If you are found guilty (or plead guilty) to affray and/or public violence, depending upon the circumstances of the offence, and your previous criminal history, the Court may impose a heavy fine and imprisonment.
Affray and Public Violence Lawyers in NSW
Our Criminal Law Team can assist you with matters related to affray and public violence, we have the experience and expertise necessary to ensure you receive the best possible outcome.
We’ve been defending the people of Newcastle, Lake Macquarie, Central Coast and the Hunter region since 1969 and have helped our clients to achieve the best possible outcomes in all Criminal Law matters.
We are used to dealing with the Police and know all the ‘ins and outs’ of the Courts and Justice system.
If you have been charged with affray, contact our Criminal Law Team today to book a teleconference or appointment. We’ll fight vigorously to protect your freedom and rights.
What is an ‘Affray’ offence and what are the penalties?
Affray is an offence whereby a person uses or threatens violence toward another, which would cause a person of reasonable firmness present at the scene to fear for his or her safety.
Other people fearing for their safety is the main difference between assault and affray.
Common examples of ‘Affray and Public Violence’ include:
Fighting inside a pub or bar (the patrons would fear their safety)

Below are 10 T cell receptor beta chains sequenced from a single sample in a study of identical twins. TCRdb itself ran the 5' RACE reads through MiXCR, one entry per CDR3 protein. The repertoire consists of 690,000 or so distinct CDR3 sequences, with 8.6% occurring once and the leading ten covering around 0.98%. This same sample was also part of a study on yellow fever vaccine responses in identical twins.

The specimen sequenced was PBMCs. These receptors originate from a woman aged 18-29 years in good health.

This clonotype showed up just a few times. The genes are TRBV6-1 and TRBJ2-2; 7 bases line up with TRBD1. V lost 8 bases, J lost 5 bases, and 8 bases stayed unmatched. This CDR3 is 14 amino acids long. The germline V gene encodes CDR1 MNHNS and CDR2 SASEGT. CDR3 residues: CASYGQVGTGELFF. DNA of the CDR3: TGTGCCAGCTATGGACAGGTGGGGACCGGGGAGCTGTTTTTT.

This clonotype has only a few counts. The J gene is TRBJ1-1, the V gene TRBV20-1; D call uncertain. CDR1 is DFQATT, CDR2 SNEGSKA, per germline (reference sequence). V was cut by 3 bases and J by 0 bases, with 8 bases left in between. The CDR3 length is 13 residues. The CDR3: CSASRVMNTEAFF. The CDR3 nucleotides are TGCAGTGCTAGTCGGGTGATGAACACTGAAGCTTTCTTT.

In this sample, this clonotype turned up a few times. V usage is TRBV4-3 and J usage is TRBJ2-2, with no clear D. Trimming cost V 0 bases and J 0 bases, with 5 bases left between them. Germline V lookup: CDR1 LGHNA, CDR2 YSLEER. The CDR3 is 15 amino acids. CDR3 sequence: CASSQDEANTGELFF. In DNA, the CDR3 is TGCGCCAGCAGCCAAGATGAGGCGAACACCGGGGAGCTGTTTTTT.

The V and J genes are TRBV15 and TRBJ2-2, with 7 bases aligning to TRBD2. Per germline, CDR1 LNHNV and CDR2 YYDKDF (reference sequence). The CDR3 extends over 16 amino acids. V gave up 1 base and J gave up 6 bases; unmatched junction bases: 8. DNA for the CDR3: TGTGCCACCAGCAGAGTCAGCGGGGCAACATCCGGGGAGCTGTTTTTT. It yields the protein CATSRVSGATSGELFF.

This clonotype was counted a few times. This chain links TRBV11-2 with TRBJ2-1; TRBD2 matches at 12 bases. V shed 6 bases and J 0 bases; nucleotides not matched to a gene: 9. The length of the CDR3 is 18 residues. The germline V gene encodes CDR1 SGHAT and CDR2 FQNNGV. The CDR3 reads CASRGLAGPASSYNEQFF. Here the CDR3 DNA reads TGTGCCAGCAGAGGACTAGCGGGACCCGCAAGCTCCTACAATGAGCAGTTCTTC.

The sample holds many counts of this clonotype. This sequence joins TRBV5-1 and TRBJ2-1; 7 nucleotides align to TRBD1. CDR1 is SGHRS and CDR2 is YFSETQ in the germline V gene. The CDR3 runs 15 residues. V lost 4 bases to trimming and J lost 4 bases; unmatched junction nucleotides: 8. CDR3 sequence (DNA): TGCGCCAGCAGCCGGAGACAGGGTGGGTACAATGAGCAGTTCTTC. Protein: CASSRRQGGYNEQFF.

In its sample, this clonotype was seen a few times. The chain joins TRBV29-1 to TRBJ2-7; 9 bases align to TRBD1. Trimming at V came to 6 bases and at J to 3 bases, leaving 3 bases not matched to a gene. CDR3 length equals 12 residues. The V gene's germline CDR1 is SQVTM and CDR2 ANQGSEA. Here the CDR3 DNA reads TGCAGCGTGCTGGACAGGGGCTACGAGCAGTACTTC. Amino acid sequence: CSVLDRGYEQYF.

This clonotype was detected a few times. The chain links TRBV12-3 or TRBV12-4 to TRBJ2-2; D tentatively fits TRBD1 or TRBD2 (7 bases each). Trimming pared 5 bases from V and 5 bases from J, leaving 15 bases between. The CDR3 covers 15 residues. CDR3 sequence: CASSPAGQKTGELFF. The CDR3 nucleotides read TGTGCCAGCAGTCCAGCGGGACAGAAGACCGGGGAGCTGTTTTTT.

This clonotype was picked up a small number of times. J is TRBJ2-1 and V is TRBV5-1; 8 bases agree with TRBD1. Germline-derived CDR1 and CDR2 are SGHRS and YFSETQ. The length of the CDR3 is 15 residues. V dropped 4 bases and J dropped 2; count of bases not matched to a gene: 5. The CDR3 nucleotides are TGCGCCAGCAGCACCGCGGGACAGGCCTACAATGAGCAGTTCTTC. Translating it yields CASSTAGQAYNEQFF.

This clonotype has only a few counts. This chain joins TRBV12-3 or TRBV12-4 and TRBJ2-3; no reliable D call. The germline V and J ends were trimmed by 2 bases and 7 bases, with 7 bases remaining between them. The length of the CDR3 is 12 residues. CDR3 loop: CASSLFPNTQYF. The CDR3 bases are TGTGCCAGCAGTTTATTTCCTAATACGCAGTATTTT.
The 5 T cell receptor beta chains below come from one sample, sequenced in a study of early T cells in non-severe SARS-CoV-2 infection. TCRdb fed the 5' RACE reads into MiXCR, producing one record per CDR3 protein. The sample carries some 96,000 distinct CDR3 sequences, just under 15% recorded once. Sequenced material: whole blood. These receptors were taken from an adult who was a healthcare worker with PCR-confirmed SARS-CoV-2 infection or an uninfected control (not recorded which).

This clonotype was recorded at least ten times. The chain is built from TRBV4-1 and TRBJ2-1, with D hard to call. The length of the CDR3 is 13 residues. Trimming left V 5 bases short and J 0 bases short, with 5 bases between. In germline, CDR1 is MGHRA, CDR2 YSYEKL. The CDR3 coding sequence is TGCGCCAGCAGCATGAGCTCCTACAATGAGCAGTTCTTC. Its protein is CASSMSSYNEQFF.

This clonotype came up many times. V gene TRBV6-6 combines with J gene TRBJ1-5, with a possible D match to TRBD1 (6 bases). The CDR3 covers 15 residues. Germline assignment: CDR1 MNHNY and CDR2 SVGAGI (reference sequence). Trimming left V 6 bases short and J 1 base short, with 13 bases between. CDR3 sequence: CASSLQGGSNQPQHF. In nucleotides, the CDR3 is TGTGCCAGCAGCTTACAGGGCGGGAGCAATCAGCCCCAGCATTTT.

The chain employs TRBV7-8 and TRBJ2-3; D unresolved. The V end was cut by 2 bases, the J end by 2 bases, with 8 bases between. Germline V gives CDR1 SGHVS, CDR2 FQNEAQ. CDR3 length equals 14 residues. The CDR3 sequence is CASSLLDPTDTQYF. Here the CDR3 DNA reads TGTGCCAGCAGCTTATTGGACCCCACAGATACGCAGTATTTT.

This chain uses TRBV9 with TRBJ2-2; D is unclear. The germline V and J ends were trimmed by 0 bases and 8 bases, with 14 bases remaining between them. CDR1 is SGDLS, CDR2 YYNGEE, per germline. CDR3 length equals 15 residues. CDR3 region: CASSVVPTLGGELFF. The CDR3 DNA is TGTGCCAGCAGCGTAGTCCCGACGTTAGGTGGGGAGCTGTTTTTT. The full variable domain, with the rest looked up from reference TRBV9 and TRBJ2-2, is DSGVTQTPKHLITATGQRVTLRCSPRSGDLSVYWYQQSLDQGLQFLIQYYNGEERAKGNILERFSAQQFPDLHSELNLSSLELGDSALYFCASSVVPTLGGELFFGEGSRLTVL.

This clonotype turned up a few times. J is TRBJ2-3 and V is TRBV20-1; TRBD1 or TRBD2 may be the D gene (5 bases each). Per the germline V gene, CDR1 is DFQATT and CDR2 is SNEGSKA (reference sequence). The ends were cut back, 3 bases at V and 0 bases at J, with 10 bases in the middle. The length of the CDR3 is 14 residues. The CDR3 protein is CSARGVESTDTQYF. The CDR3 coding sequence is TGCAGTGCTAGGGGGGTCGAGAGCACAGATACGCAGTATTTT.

Road rage (the drivers would fear their safety)
Participating in a violent public demonstration (the bystanders would fear their safety)
Threatening to punch a co-worker (the workers would fear their safety)
Affray and the offence of riot are offences under Section 93(b) an 93(c) of the Crimes Act. If two or more persons are present and they use or threaten violence, the conduct of those two people is taken into consideration collectively by the Court for the purposes of both parties’ actions.
The offence of Affray would normally be dealt with in the Local Court, unless an election is made for trial in the District Court. The maximum penalty that can be imposed is two years imprisonment for affray, however, if an election is made to the District Court, the maximum penalty of imprisonment is ten years.
When determining an appropriate sentence for the offence of Affray, the actions of the person being sentenced has to be considered in the context of the behaviour of the co-offender.
If such behaviour occurs where 12 or more persons are present, a person may be found guilty of riot under Section 93(b) of the Crimes Act. Unless an election is made, the offence of riot will be dealt with in the Local Court, where the maximum penalty is two years imprisonment, however, if an election is made to the District Court, the maximum penalty of imprisonment is 15 years.
A person is guilty of riot only if the person intends to use violence or is aware that his or her conduct may be violent and the person is only guilty of Affray if the person intends to use or threaten violence, or is aware that their conduct may be construed as being violent or threatening.